Medical articles today

/* 728x15, */

Walking Linked To Eased Osteoarthritis

"Progressive walking" combined with glucosamine sulphate supplementation has been shown to improve the symptoms of osteoarthritis. Researchers writing in BioMed Central's open-access journal Arthritis Research and Therapy found that patients who walked at least two bouts of 1500 steps each on three days of the week reported significantly less arthritis pain, and significantly improved physical function. Dr Kristiann Heesch worked with a team of researchers from The University of Queensland, Australia, to carry out the trial in 36 osteoarthritis patients (aged 42 - 73 years). All patients received the dietary supplement for six weeks, after which they continued to take the supplement during a 12-week progressive walking program.

Cartilage Replacement Using The Body's Own Cells: Fast, Affordable And A Perfect Fit

Injuries to joints and cartilage can have serious consequences, including osteoarthritis. Cartilage degeneration in joints is a widespread disease in Germany and worldwide. Prof. Dr. Prasad Shastri is an expert in tissue engineering (TE), tissue construction and tissue cultivation using the body's own cells. He is Professor of Biofunctional Macromolecular Chemistry at the Centre for Biological Signalling Studies (BIOSS), a Cluster of Excellence at the University of Freiburg, where he has been researching for the last year. Together with peers from Maastricht and Nashville, he has developed a fast and cost-efficient method for producing sufficient amounts of bone and cartilage tissue using the body's own cells.

/* 468x60, */

Barefoot Running May Be Better For Feet, Joints By Avoiding Heel-Strike

An international team of researchers suggests that running barefoot may be better for the feet and joints of the lower limbs because they found people who run barefoot or in minimal shoes strike their foot on the ground in such a way that they have almost no impact collision due to "heel-strike", unlike people who run in modern running shoes where the impact of the more prevalent heel-strike can be the equivalent of landing with two to three times of one's body weight. Dr Daniel E. Lieberman, a professor in Harvard University's new department of human evolutionary biology in Cambridge, Massachusetts, US, and colleagues, have written a paper about their findings the 28 January online issue of Nature.

Grandpa¬ s Broken Hip May Mean Weaker Bones For His Grandsons

If your grandfather has had a hip fracture, you too could be at risk. Researchers at the Sahlgrenska Academy at the University of Gothenburg, Sweden, have been able to show, for the first time, a link between hip fractures in elderly men and impaired bone health in their grandsons. The study, published in the Journal of Clinical Endocrinology & Metabolism, shows that hip fractures in grandfathers are linked to low bone density and reduced bone size in their grandsons. "This is the first time this risk factor for low bone mass has been demonstrated across two generations, " says associate professor Mattias Lorentzon, who led the research team at the Sahlgrenska Academy.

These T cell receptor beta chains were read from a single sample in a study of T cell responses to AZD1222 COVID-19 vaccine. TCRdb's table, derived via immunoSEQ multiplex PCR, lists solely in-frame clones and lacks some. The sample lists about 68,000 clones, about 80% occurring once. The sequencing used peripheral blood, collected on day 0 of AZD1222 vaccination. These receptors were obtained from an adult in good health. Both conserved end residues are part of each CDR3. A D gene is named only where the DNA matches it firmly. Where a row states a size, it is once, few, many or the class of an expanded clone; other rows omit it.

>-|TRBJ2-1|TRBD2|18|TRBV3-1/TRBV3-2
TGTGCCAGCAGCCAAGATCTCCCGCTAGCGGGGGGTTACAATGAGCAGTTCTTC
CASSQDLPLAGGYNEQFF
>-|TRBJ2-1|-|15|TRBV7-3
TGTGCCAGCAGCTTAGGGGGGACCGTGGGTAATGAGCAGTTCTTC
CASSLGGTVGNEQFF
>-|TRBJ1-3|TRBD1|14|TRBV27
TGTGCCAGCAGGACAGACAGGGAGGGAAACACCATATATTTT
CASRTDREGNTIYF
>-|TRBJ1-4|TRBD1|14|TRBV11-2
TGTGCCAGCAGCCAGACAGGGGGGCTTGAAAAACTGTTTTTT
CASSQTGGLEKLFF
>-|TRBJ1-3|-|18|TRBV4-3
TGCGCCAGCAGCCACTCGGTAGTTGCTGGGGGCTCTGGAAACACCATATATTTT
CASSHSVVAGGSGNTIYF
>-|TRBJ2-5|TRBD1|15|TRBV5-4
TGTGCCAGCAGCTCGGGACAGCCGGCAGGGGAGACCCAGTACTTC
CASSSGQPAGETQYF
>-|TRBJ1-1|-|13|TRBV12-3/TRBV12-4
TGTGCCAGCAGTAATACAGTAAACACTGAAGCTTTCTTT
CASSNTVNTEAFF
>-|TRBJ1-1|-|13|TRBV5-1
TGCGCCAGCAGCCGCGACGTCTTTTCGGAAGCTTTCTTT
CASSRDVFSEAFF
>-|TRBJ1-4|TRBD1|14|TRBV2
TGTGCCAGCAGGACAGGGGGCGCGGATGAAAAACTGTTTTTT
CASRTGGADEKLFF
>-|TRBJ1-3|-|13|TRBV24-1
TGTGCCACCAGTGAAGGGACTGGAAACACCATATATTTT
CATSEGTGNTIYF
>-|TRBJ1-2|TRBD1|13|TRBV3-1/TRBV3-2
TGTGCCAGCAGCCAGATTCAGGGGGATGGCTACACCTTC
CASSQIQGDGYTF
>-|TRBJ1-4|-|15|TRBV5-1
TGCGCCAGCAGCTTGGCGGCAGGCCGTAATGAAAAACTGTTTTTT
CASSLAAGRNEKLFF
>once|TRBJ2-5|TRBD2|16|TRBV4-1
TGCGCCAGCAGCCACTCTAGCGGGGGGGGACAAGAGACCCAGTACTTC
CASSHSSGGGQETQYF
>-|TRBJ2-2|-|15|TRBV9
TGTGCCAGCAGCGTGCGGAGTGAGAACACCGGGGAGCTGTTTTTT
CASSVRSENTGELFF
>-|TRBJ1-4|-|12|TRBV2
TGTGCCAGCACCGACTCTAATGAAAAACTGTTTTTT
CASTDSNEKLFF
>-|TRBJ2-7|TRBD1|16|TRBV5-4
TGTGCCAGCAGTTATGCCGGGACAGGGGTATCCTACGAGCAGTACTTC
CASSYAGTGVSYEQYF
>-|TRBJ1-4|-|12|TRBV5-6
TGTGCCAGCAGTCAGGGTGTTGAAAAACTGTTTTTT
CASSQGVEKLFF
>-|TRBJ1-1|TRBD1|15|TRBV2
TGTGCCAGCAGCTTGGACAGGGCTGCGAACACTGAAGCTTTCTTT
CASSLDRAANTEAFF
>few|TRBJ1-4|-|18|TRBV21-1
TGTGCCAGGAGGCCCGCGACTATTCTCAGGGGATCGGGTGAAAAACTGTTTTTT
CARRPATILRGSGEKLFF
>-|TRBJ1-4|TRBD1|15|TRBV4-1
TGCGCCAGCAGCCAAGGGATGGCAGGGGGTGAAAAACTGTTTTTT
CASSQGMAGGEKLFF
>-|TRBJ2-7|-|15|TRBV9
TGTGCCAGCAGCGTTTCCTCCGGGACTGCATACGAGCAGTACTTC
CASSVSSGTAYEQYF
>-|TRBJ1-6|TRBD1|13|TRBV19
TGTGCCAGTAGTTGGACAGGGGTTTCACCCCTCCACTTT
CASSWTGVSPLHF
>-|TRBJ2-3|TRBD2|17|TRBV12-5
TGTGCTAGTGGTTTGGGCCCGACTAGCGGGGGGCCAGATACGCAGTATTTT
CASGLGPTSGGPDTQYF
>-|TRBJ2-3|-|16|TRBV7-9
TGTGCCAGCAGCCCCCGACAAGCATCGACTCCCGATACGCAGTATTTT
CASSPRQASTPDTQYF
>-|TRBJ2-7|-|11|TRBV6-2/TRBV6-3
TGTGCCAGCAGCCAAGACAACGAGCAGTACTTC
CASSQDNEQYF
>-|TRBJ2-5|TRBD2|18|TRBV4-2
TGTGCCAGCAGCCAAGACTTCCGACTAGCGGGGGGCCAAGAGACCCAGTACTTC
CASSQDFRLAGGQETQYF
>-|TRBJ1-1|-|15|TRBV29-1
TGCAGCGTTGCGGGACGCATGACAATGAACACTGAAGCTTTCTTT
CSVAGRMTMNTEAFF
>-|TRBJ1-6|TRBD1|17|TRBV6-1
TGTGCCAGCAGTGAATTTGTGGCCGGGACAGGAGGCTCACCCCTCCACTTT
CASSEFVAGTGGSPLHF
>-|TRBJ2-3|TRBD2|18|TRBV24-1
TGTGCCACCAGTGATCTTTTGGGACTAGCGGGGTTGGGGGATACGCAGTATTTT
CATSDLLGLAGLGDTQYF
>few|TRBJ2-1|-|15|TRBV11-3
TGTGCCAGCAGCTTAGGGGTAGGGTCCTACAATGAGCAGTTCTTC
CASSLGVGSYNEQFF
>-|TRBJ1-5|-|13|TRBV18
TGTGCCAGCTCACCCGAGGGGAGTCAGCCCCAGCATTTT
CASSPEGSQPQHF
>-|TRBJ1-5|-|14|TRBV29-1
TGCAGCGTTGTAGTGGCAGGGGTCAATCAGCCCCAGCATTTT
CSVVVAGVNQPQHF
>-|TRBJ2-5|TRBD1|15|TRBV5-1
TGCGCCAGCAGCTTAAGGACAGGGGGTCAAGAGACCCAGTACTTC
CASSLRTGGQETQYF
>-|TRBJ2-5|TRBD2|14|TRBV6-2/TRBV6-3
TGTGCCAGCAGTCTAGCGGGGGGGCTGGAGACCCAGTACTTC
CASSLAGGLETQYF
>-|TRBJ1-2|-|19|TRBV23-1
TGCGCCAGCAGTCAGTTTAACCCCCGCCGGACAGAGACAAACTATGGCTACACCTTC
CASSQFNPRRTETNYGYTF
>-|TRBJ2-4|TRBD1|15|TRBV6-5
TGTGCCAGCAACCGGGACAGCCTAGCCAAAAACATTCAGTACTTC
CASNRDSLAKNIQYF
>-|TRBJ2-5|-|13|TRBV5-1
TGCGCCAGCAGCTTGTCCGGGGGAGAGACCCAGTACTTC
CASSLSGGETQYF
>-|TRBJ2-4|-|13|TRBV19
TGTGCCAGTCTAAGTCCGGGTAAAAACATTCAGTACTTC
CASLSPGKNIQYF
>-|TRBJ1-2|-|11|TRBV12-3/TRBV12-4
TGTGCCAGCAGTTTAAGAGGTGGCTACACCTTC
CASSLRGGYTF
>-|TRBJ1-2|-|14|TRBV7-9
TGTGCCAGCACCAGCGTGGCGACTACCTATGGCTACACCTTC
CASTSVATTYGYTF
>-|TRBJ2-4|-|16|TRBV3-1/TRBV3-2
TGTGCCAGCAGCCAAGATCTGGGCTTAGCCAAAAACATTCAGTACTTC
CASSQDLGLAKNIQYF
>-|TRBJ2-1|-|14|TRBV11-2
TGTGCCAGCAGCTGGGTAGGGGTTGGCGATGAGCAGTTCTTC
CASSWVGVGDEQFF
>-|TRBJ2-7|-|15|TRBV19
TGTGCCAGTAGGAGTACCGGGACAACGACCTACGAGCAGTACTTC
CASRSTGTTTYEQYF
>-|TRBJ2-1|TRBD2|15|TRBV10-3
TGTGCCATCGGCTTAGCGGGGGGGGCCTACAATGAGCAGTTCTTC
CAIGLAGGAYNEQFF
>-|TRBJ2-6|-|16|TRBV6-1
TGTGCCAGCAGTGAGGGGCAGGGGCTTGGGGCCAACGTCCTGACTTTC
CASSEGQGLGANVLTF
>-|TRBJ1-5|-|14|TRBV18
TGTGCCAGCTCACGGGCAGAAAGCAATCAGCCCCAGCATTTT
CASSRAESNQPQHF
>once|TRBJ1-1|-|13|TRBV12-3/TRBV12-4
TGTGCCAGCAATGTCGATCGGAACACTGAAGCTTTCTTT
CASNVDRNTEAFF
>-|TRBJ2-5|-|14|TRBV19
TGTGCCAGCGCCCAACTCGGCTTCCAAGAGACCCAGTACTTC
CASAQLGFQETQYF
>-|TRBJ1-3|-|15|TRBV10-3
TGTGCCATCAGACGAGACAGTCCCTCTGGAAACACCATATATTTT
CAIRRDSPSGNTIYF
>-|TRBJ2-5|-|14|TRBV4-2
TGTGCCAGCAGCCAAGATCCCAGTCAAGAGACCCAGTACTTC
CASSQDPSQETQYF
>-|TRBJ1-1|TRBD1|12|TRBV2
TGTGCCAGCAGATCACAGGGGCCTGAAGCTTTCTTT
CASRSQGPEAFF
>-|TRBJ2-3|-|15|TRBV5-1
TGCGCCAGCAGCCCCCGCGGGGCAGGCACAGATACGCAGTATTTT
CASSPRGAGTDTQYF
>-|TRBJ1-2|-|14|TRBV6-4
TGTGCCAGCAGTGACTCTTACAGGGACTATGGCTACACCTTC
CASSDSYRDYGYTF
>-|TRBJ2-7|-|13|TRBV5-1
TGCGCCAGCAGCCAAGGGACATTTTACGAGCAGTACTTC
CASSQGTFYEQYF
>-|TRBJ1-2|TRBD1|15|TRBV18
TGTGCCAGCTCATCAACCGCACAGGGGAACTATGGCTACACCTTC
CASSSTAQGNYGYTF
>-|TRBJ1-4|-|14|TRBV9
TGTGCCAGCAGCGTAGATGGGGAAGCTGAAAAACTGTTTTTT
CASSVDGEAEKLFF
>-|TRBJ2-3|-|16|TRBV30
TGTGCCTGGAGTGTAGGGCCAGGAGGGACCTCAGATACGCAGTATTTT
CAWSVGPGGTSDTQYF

This Winter, Go For The Gold - American Academy Of Orthopaedic Surgeons

As Olympians push their bodies to the extreme during the upcoming Winter Games in Vancouver, professional and amateur sports enthusiasts alike will be watching their favorite televised sports. Olympic athletes train year round for these Games, and have to balance strength, endurance and stamina throughout the duration of their featured games, while recreational athletes among us may be pushing their body to the limits while skiing, sledding and snowboarding. Hockey, ice skating, sledding, skiing, snowboarding and other cold-weather activities are a great way to get some fresh air and exercise during these long chilly months. The American Academy of Orthopaedic Surgeons (AAOS) has some helpful hints to avoid injury on the slopes, rinks and snowy trails.

/* 468x60, */

Animal Models That Help Translate Regenerative Therapies From Bench To Bedside

Clinical testing and development of novel therapies based on advances in tissue engineering and regenerative medicine that will one day enable the repair and replacement of diseased or damaged human muscle, bone, tendons, and ligaments depends on the availability of good animal models. The highlights of a recent workshop that explored the need for and current status of animal models for musculoskeletal regenerative medicine are presented in a special issue of Tissue Engineering, Part B: Reviews, a peer-reviewed journal published by Mary Ann Liebert, Inc. The issue is available free online (http://www.liebertpub.com/ten). The production of specially engineered tissues to restore the function and viability of cartilage or meniscus in the knee, for example, or of degenerating intervertebral discs in the spine, will likely one day be commonplace.

Rocket: [100]
/* 160x600, */
Medical articles today © Padayatra Dmitriy
Designer Dimitrov Dmytriy